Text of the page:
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Hi Vizsla Pros!

My husband and I are picking up our first V in 2 weeks (and are soo excited). I have read so many blogs and books and googled so many things...but I feel like nothing is the same as hearing from vizsla owners IRL. I am a teacher so I am able to be home with our little girl for the first 2.5 months so am trying to really nail down the training and potty training.
So my question for you all...
What are the top 3 things you wish you knew the first couple of weeks of owning your vizsla? What do you think would be helpful to a new vizsla mom?
 

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These were the things i wish i would have known more in depth:

1. adding probiotics to they diet from the get go
2. having a small crate for crate training and not starting with adult crate.
3. recognizing signs of overtiring opposed to getting enough exercise
 

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These were the things i wish i would have known more in depth:

1. adding probiotics to they diet from the get go
2. having a small crate for crate training and not starting with adult crate.
3. recognizing signs of overtiring opposed to getting enough exercise
Oh I really like these!!

I'll add;
1. Neck size for buying collars. ( 11" to the middle adjustment for a puppy.)
2. AKC registration comes with 30 days of pet insurance, and lifetime registration in an identification data base. You should still microchip, but having a backup tag on their collar never hurts.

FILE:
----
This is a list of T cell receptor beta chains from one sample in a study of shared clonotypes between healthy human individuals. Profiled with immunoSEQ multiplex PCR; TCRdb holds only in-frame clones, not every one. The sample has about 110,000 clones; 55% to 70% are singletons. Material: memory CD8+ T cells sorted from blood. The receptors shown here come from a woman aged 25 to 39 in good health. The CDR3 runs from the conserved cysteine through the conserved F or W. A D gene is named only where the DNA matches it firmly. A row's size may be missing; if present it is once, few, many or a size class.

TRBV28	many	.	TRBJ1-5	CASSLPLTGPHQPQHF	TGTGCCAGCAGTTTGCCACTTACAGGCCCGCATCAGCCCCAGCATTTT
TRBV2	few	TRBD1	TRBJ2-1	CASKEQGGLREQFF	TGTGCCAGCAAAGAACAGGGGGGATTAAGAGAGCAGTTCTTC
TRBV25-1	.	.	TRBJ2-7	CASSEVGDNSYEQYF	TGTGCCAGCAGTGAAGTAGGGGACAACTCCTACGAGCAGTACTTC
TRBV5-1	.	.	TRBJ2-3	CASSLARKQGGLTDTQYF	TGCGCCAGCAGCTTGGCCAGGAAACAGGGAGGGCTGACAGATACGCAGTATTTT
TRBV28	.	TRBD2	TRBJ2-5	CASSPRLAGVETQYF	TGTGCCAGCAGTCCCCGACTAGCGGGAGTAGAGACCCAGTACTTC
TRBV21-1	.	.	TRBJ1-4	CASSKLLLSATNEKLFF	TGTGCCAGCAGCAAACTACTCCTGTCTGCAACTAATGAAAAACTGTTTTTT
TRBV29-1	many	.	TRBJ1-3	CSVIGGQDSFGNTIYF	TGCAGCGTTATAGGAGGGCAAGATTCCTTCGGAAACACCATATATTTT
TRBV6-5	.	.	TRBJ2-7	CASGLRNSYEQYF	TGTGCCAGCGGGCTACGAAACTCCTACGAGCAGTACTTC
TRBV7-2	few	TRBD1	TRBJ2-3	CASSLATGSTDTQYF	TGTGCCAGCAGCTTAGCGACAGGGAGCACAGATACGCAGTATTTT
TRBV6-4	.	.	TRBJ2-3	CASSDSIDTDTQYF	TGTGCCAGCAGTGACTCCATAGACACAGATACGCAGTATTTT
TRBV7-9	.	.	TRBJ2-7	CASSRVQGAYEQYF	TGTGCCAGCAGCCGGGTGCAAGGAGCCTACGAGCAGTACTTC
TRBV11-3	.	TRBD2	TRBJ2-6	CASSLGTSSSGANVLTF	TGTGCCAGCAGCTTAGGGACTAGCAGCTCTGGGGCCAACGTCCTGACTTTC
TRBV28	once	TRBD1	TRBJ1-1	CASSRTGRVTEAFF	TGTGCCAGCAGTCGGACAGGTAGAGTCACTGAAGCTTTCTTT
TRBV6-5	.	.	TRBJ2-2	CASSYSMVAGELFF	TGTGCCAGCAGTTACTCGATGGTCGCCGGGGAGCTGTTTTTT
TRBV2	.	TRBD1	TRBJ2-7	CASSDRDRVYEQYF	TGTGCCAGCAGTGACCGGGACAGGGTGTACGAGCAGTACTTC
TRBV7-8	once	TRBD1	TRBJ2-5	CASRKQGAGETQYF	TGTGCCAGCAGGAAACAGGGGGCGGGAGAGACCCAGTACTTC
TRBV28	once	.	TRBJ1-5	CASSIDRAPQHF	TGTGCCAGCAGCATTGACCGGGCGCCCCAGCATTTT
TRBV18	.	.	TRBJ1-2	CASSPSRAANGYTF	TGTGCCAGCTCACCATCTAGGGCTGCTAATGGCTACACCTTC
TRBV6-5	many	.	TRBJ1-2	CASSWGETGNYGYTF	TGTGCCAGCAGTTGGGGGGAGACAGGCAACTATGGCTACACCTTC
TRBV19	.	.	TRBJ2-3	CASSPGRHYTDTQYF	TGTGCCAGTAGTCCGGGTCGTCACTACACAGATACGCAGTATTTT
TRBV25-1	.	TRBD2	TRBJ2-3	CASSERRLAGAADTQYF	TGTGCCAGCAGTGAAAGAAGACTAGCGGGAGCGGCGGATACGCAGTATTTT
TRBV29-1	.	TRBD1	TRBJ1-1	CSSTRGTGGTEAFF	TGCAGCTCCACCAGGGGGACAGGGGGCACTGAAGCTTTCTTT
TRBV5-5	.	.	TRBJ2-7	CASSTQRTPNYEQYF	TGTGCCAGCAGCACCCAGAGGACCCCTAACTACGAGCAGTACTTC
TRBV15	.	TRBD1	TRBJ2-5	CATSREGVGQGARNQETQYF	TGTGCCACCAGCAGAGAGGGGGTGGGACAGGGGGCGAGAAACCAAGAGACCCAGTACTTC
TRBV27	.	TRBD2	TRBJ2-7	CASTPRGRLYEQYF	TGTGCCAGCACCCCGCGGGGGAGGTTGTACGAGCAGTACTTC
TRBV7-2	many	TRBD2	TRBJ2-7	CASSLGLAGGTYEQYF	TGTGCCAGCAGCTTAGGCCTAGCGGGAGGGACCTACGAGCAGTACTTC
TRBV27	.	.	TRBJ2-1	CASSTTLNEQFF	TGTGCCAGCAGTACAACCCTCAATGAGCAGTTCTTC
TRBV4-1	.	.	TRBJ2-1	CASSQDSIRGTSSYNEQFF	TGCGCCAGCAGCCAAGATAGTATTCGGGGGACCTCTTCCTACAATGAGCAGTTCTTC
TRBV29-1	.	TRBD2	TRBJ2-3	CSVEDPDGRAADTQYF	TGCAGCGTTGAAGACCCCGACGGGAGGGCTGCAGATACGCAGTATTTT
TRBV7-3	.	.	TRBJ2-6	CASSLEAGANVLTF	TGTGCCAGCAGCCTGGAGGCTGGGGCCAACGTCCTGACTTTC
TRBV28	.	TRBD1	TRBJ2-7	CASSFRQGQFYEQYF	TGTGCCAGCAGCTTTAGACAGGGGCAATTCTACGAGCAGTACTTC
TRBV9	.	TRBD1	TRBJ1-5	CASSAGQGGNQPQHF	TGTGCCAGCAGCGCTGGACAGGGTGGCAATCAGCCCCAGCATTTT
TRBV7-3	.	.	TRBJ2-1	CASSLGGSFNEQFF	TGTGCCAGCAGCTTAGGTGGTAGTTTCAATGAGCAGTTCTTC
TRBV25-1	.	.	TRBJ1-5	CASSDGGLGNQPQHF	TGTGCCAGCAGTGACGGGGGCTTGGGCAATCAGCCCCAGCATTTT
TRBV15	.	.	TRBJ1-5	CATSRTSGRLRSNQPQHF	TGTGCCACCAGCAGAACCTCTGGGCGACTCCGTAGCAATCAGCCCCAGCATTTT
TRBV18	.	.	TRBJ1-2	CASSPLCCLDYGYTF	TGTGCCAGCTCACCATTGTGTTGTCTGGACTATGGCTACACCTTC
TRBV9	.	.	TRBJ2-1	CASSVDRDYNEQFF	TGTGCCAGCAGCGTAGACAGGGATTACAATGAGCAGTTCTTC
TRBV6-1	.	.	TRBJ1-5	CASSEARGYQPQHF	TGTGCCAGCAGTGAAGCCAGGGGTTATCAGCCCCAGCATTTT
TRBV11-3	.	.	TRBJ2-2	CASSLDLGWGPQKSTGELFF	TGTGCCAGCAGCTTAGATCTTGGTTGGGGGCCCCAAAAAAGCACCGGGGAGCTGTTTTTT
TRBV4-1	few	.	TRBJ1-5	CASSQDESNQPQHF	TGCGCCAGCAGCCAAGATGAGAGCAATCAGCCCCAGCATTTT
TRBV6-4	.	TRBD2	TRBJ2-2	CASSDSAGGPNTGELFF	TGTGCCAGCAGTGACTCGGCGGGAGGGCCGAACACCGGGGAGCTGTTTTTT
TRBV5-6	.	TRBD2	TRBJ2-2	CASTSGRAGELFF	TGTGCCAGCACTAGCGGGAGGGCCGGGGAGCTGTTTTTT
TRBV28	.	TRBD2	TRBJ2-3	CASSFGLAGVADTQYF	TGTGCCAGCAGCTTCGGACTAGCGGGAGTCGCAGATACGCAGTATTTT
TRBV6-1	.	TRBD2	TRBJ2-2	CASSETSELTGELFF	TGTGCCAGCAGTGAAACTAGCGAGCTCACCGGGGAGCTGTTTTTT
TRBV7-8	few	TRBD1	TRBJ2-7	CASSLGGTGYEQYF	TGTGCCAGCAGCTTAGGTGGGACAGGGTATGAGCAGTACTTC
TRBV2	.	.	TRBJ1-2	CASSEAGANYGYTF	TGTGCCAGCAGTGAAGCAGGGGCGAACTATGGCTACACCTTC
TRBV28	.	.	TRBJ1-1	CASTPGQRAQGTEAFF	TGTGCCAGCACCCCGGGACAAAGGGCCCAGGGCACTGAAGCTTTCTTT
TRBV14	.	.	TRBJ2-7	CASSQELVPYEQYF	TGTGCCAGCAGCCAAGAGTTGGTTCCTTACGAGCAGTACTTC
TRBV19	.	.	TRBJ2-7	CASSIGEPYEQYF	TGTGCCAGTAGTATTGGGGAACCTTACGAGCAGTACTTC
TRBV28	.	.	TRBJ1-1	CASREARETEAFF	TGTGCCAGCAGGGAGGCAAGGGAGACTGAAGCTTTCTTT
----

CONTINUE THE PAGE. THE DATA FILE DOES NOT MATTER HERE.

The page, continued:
3. A list of "Go to" brands of puppy food. Vizsla puppies can be a little bit finicky, and sometimes you have try different "flavors/brands" to find one that works. I've been using Orijen Large Puppy, mixed with cooked chicken.

Potty training is a few days of constant vigilance. Puppies do 4 things, eat, play, sleep, and go to the bathroom. If they're not actively engaged in the first three activities, they're getting ready to become engaged in the fourth activity.
Get them out the door often and make a really big fuss over them for going to the bathroom. You'll feel really silly doing it, but you'll be glad you did.
If you have a good solid 2.5 months to dedicate to the puppy, you're going to be just fine.
"Training Sessions" are short. 5-10 minutes at most, but multiple times per day. Just be sure to pay attention to Gabica's #3. Puppies need lots of sleep.
 

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These were the things i wish i would have known more in depth:

1. adding probiotics to they diet from the get go
2. having a small crate for crate training and not starting with adult crate.
3. recognizing signs of overtiring opposed to getting enough exercise
Can you recommend brands of probiotics and small crates?

Also, can you share what to look for when the puppy is overtired?

thank you for your tips and advice!
 

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Can you recommend brands of probiotics and small crates?

Also, can you share what to look for when the puppy is overtired?

thank you for your tips and advice!